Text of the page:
10 Facts of Curaçao you May Not Know

Category: | Published on: September 19, 2019 | By Omaily Lucas

There so many things, little details, of the island that we never take time to notice. Interesting details that may just spark an aha moment for you or give you a little bit more insight on the island. In order to help you out, I gathered 10 fun facts of Curaçao you may not know about.


1. The Name Curaçao

There are no hard facts about the history behind the name Curaçao, but it’s believed that the name come from the Portuguese word, coração, meaning heart. This can either refer to the fact that Curaçao used to be the heart/center of trade or the place where sailors were left behind and miraculously healed from their seasickness.


2. The Name Willemstad

There is so much behind the names of places on the island that you may not even know about. Curaçao was conquered by the Dutch in 1634. The city, Willemstad, was then named after the Dutch governor Willem II van Oranje (1626 – 1650). He was Prince of Oranje and from the Oranje-Nassau dynasty.


3. The Origin of the Colors

It is said that the mansions and buildings on Curaçao were all colored white. However, at one point the sitting governor mandated the buildings and houses to be painted in a different color as the white was very reflective and bad for the eye.


4. MLB Players

Curaçao has a total of 16 MLB players since 1989. With a population of only 160,000 inhabitants, Curaçao produces the most players per capita of any country. This is not even taking into account the number of minor league players from the island. A few successful players are Hensley Meulens, Andrew Jones, Andrelton Simmons, and Kenley Jansen.


5. Cultural Melting Pot

Curaçao has a total of 50 nationalities cohabiting together that through time has found their way to the island. All with their own traditions and language. You can see this influence in local history, architecture, food, music, and language. A fun fact of Curaçao is that most locals can speak 4 languages: Papiamentu, Dutch, English, and Spanish.


6. The Swinging Old Lady

The Swinging Old Lady is the nickname for the iconic Queen Emma Bridge that connects Punda and Otrobanda. This bridge is the longest pontoon bridge in the world at 170 meters. It literally floats over the Sint Anna Bay thanks to the 16 pontoon boats that carry it.


7. Local Weather

We have a sunny and dry climate on Curaçao and the temperature always lies around 86°F/30°C. A fun fact of Curaçao you may not know is that the lowest temperature ever recorded was 67.5°F/19.7°C on January 2nd, 2014. Don’t expect to find these temperatures again though. But, if you visit during the rainy season you may see local walking around at night with a sweater at 75.2°F/24°C. That to us means cold!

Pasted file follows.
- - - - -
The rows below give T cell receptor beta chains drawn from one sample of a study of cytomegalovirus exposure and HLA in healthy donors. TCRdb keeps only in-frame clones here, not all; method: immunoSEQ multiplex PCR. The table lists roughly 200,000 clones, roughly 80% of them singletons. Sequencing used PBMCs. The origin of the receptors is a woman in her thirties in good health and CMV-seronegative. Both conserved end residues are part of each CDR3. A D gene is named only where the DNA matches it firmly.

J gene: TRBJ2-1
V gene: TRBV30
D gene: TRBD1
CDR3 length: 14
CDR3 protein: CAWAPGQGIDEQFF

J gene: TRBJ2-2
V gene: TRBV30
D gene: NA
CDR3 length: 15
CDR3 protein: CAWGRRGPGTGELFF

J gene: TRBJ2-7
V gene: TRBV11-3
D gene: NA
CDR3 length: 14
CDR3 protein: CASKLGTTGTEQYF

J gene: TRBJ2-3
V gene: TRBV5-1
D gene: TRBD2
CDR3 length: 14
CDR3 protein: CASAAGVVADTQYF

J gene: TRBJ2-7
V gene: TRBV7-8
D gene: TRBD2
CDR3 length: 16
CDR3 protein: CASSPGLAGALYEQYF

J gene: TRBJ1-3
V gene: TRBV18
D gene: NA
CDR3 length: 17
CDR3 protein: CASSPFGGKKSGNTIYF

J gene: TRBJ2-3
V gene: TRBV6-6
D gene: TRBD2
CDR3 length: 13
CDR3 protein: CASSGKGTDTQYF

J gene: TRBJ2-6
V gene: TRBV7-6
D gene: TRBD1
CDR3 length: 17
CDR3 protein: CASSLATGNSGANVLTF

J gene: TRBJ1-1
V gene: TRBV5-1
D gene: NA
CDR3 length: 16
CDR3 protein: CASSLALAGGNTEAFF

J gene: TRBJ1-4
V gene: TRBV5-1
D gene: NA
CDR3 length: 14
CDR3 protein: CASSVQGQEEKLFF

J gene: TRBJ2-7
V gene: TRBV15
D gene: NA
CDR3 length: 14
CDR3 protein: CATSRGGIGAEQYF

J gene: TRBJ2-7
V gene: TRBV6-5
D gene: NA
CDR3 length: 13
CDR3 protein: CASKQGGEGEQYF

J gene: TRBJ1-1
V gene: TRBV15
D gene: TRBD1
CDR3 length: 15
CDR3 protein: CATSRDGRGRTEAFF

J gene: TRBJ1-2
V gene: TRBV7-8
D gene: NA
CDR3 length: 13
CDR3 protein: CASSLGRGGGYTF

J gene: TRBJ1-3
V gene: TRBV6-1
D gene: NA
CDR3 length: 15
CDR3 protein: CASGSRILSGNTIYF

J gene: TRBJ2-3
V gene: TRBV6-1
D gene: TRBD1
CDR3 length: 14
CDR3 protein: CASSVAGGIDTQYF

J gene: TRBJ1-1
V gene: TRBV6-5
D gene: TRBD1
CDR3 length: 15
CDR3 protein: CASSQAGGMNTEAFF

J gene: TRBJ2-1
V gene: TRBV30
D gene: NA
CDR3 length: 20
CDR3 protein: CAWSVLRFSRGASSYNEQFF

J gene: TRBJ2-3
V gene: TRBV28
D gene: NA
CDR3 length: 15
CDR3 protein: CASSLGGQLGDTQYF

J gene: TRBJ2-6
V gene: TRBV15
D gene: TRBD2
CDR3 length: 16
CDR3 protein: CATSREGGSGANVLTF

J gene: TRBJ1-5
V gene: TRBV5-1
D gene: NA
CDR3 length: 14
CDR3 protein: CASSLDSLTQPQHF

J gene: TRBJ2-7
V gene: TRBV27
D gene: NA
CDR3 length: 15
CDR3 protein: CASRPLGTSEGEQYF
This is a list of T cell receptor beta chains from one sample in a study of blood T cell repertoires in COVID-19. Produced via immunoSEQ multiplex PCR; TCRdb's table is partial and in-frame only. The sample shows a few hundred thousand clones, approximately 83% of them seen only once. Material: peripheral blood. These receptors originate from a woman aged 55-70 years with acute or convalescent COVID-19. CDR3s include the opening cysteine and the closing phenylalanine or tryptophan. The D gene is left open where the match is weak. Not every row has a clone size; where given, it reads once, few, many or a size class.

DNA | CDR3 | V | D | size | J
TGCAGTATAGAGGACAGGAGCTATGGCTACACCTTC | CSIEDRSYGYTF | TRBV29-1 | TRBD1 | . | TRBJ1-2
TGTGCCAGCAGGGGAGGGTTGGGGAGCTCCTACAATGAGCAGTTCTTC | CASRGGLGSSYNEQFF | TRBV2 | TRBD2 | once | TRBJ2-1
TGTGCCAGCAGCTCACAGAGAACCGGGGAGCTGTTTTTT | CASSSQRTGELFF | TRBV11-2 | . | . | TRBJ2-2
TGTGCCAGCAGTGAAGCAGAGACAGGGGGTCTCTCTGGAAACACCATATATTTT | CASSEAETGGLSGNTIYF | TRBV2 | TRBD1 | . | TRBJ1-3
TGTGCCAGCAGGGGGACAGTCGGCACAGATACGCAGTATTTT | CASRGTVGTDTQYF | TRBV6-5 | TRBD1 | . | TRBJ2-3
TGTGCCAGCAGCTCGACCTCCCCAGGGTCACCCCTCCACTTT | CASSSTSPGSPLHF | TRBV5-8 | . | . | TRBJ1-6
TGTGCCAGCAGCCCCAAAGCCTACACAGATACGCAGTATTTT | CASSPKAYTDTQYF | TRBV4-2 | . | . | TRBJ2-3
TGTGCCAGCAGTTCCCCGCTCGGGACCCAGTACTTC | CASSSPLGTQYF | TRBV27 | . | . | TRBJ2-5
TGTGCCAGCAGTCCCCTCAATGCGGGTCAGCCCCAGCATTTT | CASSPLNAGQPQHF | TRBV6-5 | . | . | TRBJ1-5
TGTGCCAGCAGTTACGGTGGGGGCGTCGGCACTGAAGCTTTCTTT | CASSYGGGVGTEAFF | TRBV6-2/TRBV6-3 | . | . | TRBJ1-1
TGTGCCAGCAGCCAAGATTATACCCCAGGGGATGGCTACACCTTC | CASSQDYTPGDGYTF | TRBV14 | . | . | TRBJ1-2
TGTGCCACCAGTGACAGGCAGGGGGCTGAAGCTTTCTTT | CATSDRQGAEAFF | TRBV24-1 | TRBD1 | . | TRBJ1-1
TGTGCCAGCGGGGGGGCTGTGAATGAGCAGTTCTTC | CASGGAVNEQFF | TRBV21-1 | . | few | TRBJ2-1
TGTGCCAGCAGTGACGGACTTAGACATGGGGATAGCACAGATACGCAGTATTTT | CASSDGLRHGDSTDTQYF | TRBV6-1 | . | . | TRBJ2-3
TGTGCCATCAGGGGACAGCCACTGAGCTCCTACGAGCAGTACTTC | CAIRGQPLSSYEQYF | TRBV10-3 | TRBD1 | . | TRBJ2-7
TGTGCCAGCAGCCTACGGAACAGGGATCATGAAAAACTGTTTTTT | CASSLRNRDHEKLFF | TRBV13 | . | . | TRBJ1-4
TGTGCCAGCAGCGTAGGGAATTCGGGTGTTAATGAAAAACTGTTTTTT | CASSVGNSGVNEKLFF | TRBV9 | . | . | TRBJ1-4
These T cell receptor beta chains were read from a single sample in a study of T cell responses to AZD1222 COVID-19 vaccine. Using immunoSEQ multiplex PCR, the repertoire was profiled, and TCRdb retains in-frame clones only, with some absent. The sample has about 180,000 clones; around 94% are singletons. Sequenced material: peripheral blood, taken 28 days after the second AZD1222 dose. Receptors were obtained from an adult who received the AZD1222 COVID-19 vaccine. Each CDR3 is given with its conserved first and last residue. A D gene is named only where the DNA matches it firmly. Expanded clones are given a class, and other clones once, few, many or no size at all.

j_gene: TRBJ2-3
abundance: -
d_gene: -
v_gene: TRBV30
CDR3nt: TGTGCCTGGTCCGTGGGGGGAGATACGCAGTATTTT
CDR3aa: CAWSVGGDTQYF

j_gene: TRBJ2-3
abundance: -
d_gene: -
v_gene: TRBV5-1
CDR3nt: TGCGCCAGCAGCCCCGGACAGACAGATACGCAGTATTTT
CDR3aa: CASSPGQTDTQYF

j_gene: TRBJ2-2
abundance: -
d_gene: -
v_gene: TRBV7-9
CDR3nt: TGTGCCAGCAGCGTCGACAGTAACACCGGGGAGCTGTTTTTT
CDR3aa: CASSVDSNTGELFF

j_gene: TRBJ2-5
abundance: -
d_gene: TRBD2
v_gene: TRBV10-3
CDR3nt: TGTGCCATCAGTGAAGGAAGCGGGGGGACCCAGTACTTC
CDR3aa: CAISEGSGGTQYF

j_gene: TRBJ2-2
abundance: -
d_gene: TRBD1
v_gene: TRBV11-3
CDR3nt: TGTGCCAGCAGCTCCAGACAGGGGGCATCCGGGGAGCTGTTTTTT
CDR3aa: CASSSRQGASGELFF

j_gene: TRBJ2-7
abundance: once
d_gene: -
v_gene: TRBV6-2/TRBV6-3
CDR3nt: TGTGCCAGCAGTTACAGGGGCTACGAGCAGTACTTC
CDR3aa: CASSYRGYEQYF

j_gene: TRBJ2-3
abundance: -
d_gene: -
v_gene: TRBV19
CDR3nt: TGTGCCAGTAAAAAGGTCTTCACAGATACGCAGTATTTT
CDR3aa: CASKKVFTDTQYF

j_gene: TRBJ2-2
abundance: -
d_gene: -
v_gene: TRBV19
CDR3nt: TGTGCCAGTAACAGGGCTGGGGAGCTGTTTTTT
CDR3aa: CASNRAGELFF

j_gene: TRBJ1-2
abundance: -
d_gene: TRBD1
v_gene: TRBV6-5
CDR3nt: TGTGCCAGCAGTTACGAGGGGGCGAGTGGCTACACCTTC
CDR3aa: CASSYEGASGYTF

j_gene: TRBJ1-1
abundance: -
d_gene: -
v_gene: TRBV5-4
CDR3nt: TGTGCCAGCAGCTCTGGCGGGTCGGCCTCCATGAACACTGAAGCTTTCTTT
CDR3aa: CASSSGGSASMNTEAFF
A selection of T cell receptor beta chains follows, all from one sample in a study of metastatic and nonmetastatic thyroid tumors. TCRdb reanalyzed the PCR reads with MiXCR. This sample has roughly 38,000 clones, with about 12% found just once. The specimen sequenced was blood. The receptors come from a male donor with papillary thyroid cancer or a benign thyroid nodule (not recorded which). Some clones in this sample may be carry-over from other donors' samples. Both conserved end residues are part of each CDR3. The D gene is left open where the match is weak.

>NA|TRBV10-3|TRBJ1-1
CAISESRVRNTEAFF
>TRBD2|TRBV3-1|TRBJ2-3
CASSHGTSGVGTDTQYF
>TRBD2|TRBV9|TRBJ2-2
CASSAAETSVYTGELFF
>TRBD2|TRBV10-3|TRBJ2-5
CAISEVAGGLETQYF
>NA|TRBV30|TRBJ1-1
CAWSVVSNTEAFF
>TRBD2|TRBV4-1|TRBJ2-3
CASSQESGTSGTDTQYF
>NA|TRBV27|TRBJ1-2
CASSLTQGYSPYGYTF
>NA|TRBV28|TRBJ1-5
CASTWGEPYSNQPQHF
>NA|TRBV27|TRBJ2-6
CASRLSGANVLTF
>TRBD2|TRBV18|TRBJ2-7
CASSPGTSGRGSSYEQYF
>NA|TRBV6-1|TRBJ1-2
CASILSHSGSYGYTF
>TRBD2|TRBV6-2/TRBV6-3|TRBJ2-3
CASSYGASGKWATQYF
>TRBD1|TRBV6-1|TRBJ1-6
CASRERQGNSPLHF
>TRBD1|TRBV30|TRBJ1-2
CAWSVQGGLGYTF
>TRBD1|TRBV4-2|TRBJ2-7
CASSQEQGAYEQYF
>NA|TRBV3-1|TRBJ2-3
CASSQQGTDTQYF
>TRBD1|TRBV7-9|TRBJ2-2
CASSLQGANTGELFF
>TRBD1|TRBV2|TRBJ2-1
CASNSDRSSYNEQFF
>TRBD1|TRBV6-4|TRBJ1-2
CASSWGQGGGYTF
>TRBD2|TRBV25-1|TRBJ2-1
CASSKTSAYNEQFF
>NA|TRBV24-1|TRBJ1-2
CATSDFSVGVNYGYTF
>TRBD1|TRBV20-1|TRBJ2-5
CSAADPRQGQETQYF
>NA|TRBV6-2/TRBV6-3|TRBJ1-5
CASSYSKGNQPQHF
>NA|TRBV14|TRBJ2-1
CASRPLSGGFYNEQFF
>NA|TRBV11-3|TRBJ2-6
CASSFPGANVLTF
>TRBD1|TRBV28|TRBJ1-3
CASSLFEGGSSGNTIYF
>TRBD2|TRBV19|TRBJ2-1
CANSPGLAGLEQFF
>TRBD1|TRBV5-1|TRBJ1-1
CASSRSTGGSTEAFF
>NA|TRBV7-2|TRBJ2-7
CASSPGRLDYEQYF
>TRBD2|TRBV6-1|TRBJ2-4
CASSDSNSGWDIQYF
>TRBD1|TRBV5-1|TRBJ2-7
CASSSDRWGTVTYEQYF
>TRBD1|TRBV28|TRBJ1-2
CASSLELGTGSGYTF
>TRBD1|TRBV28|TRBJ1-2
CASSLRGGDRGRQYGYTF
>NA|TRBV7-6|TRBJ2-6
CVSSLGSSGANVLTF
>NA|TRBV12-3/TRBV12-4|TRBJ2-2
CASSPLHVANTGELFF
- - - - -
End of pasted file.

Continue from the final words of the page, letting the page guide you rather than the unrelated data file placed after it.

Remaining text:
8. Curaçao’s Iguanas

There’s not one person that has visit Curaçao and not seen an iguana. They’re everywhere and sometimes it even feels like there are more iguanas than people. The iguanas are protected species, however, they have multiplied themselves so much over the last few years the government had to start brainstorming on what actions to take. A special committee consisting of farmers, restaurant owners, and other stakeholder was formed to introduce iguana into the culinary world. At this moment only Restaurant Jaanchies is allowed to serve iguana, but over the coming years you’ll probably see more culinary creations of iguanas pop up in more and more restaurants.


9. A Tourist Destination

Until recent years, tourism was never big on the island. Contrary to the other neighboring island in the Caribbean, Curaçao still maintains its cultural authenticity because it was never overpowered by mass tourism.


10. Narcos

Some people were first introduced to Curaçao during the third season of the widely popular Netflix show, Narcos. In the 5th and 6th episode, Curaçao is shown as a money-laundering smuggler paradise. Not the best first introduction, but oh well! A funny fact of Curaçao linking to this series is that Narcos was never actually filmed on Curaçao. While some were actual footage of the island, the scenes were shot in Cartagena Colombia. There were some details that weren’t exactly accurate, although the beaches do look as blue as in they portrayed it to be and the buildings as colorful as seen. Curious about what details they got wrong. Check out this list!

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